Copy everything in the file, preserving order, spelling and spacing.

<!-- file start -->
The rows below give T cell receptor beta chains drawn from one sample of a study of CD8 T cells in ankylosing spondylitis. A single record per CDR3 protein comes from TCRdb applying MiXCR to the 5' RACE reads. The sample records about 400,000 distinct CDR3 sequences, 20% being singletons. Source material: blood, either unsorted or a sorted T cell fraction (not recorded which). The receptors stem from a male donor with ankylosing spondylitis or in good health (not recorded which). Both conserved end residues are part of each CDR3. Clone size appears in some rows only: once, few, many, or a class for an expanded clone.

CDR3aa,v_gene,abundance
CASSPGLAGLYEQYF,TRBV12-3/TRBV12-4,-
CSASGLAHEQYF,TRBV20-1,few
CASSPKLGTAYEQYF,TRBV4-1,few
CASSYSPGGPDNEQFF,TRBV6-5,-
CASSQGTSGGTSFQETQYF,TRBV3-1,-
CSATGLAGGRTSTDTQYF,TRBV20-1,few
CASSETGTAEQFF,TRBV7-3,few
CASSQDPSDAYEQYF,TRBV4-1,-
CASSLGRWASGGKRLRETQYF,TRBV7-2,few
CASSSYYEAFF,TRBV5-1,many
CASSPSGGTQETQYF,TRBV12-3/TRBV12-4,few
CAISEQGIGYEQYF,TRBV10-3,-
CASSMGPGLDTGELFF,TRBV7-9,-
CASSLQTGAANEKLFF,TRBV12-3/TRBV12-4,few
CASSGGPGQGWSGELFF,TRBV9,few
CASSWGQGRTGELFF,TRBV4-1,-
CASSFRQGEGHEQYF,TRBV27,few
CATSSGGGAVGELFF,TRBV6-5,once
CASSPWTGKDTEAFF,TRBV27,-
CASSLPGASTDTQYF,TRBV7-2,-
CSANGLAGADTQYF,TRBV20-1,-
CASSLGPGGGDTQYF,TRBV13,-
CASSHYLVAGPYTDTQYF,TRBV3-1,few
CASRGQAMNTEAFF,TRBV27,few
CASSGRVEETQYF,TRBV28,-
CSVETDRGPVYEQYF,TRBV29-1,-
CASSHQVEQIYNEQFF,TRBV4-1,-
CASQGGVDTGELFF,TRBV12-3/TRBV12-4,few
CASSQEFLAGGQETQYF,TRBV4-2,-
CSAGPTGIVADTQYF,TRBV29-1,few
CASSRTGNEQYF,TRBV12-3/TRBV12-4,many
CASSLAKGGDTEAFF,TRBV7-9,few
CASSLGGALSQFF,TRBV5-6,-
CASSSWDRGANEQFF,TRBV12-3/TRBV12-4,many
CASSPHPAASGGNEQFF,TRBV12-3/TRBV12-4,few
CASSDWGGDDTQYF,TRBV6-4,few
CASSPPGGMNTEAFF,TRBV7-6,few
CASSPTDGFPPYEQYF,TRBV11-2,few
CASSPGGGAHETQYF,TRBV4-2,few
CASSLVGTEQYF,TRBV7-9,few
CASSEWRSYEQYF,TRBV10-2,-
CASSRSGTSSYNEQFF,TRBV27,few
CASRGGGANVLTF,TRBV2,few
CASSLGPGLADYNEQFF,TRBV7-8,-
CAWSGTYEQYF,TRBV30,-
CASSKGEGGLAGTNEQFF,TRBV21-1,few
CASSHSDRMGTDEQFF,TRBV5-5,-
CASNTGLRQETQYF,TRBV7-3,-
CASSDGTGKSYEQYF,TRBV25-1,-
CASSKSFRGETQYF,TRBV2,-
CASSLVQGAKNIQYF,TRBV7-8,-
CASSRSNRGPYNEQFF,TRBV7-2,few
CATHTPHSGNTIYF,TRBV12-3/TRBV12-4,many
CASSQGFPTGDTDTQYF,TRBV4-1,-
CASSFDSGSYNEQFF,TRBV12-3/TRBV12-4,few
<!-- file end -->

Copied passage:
The rows below give T cell receptor beta chains drawn from one sample of a study of CD8 T cells in ankylosing spondylitis. A single record per CDR3 protein comes from TCRdb applying MiXCR to the 5' RACE reads. The sample records about 400,000 distinct CDR3 sequences, 20% being singletons. Source material: blood, either unsorted or a sorted T cell fraction (not recorded which). The receptors stem from a male donor with ankylosing spondylitis or in good health (not recorded which). Both conserved end residues are part of each CDR3. Clone size appears in some rows only: once, few, many, or a class for an expanded clone.

CDR3aa,v_gene,abundance
CASSPGLAGLYEQYF,TRBV12-3/TRBV12-4,-
CSASGLAHEQYF,TRBV20-1,few
CASSPKLGTAYEQYF,TRBV4-1,few
CASSYSPGGPDNEQFF,TRBV6-5,-
CASSQGTSGGTSFQETQYF,TRBV3-1,-
CSATGLAGGRTSTDTQYF,TRBV20-1,few
CASSETGTAEQFF,TRBV7-3,few
CASSQDPSDAYEQYF,TRBV4-1,-
CASSLGRWASGGKRLRETQYF,TRBV7-2,few
CASSSYYEAFF,TRBV5-1,many
CASSPSGGTQETQYF,TRBV12-3/TRBV12-4,few
CAISEQGIGYEQYF,TRBV10-3,-
CASSMGPGLDTGELFF,TRBV7-9,-
CASSLQTGAANEKLFF,TRBV12-3/TRBV12-4,few
CASSGGPGQGWSGELFF,TRBV9,few
CASSWGQGRTGELFF,TRBV4-1,-
CASSFRQGEGHEQYF,TRBV27,few
CATSSGGGAVGELFF,TRBV6-5,once
CASSPWTGKDTEAFF,TRBV27,-
CASSLPGASTDTQYF,TRBV7-2,-
CSANGLAGADTQYF,TRBV20-1,-
CASSLGPGGGDTQYF,TRBV13,-
CASSHYLVAGPYTDTQYF,TRBV3-1,few
CASRGQAMNTEAFF,TRBV27,few
CASSGRVEETQYF,TRBV28,-
CSVETDRGPVYEQYF,TRBV29-1,-
CASSHQVEQIYNEQFF,TRBV4-1,-
CASQGGVDTGELFF,TRBV12-3/TRBV12-4,few
CASSQEFLAGGQETQYF,TRBV4-2,-
CSAGPTGIVADTQYF,TRBV29-1,few
CASSRTGNEQYF,TRBV12-3/TRBV12-4,many
CASSLAKGGDTEAFF,TRBV7-9,few
CASSLGGALSQFF,TRBV5-6,-
CASSSWDRGANEQFF,TRBV12-3/TRBV12-4,many
CASSPHPAASGGNEQFF,TRBV12-3/TRBV12-4,few
CASSDWGGDDTQYF,TRBV6-4,few
CASSPPGGMNTEAFF,TRBV7-6,few
CASSPTDGFPPYEQYF,TRBV11-2,few
CASSPGGGAHETQYF,TRBV4-2,few
CASSLVGTEQYF,TRBV7-9,few
CASSEWRSYEQYF,TRBV10-2,-
CASSRSGTSSYNEQFF,TRBV27,few
CASRGGGANVLTF,TRBV2,few
CASSLGPGLADYNEQFF,TRBV7-8,-
CAWSGTYEQYF,TRBV30,-
CASSKGEGGLAGTNEQFF,TRBV21-1,few
CASSHSDRMGTDEQFF,TRBV5-5,-
CASNTGLRQETQYF,TRBV7-3,-
CASSDGTGKSYEQYF,TRBV25-1,-
CASSKSFRGETQYF,TRBV2,-
CASSLVQGAKNIQYF,TRBV7-8,-
CASSRSNRGPYNEQFF,TRBV7-2,few
CATHTPHSGNTIYF,TRBV12-3/TRBV12-4,many
CASSQGFPTGDTDTQYF,TRBV4-1,-
CASSFDSGSYNEQFF,TRBV12-3/TRBV12-4,few